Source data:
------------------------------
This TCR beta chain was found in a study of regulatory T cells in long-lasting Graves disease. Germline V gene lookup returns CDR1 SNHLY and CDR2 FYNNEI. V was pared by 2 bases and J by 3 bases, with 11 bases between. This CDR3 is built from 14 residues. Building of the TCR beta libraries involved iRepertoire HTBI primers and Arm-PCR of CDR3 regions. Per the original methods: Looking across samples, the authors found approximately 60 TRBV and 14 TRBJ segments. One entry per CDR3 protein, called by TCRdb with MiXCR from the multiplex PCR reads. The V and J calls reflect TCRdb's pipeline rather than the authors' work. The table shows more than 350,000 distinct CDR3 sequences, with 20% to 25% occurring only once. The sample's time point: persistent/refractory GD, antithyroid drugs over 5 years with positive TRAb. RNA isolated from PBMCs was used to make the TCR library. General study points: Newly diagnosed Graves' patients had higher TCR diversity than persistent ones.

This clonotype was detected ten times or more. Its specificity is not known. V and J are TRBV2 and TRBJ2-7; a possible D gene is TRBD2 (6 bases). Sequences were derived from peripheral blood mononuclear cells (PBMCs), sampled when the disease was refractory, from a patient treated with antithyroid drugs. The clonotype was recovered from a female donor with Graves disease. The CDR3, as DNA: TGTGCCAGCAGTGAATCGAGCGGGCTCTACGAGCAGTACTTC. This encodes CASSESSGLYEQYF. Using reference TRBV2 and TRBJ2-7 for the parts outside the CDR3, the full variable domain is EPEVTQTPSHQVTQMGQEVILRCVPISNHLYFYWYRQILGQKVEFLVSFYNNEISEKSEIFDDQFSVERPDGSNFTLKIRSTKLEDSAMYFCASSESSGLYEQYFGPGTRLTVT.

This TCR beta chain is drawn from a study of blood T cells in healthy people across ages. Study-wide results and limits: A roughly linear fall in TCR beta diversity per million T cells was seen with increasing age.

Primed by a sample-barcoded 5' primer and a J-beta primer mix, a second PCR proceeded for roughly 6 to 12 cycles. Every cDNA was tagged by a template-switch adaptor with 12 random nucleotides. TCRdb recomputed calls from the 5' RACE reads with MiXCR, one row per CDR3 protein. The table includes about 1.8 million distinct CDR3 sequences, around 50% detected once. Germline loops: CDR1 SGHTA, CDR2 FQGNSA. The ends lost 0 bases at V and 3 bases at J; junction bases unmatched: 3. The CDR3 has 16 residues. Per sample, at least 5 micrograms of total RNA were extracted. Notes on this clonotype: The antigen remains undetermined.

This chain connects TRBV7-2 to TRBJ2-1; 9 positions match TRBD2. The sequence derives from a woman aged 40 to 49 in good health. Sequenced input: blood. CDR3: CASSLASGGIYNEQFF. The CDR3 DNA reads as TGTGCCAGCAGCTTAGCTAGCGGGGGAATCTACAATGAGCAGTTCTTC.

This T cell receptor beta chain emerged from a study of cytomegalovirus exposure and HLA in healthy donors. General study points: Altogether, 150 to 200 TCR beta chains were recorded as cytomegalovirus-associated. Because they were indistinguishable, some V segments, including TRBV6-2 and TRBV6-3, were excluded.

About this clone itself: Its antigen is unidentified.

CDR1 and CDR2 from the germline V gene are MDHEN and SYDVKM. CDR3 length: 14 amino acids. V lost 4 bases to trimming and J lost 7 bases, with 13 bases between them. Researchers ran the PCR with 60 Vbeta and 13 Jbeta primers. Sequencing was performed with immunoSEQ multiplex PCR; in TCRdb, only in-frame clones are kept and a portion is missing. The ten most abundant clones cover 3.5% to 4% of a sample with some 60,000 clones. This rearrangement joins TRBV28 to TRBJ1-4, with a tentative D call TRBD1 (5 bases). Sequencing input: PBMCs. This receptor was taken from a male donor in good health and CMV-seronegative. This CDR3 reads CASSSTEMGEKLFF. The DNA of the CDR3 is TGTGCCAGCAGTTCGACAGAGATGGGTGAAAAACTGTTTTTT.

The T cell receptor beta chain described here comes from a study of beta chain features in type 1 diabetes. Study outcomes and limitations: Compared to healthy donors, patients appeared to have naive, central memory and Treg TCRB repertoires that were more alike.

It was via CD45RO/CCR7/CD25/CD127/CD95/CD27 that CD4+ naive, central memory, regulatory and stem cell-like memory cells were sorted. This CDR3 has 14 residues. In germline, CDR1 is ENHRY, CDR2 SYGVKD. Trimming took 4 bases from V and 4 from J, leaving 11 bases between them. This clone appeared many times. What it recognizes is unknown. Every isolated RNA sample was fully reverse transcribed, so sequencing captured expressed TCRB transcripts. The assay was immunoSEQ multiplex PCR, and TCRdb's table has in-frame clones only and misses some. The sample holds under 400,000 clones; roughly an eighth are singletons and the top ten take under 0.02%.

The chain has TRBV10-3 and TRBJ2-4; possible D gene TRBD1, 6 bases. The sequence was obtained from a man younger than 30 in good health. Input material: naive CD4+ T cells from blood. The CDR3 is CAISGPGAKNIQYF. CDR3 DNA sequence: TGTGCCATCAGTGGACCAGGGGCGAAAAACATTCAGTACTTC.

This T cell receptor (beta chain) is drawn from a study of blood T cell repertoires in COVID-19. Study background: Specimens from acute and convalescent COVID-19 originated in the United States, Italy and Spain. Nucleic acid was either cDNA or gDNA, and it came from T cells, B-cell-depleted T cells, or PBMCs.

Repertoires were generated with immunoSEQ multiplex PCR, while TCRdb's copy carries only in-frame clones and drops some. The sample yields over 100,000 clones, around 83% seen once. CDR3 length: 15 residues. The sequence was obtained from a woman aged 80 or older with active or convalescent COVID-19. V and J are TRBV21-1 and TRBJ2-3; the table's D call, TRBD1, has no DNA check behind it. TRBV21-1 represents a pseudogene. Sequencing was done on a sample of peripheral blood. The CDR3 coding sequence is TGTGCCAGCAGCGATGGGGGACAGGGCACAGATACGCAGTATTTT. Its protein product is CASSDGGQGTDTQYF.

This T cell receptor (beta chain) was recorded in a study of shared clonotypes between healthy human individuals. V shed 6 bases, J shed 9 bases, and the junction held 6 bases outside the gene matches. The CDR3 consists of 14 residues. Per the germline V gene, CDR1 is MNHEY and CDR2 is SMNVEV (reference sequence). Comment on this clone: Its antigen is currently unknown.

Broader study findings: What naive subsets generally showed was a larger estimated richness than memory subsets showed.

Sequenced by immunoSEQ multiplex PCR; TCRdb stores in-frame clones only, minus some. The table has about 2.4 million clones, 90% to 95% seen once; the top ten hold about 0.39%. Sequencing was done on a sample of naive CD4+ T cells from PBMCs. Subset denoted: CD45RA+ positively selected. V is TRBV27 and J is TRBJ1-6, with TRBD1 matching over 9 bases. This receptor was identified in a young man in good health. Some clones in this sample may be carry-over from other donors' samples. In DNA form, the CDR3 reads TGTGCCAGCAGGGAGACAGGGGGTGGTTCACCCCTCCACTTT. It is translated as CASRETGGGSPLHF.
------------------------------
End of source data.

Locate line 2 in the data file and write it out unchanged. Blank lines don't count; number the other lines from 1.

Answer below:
This clonotype was detected ten times or more. Its specificity is not known. V and J are TRBV2 and TRBJ2-7; a possible D gene is TRBD2 (6 bases). Sequences were derived from peripheral blood mononuclear cells (PBMCs), sampled when the disease was refractory, from a patient treated with antithyroid drugs. The clonotype was recovered from a female donor with Graves disease. The CDR3, as DNA: TGTGCCAGCAGTGAATCGAGCGGGCTCTACGAGCAGTACTTC. This encodes CASSESSGLYEQYF. Using reference TRBV2 and TRBJ2-7 for the parts outside the CDR3, the full variable domain is EPEVTQTPSHQVTQMGQEVILRCVPISNHLYFYWYRQILGQKVEFLVSFYNNEISEKSEIFDDQFSVERPDGSNFTLKIRSTKLEDSAMYFCASSESSGLYEQYFGPGTRLTVT.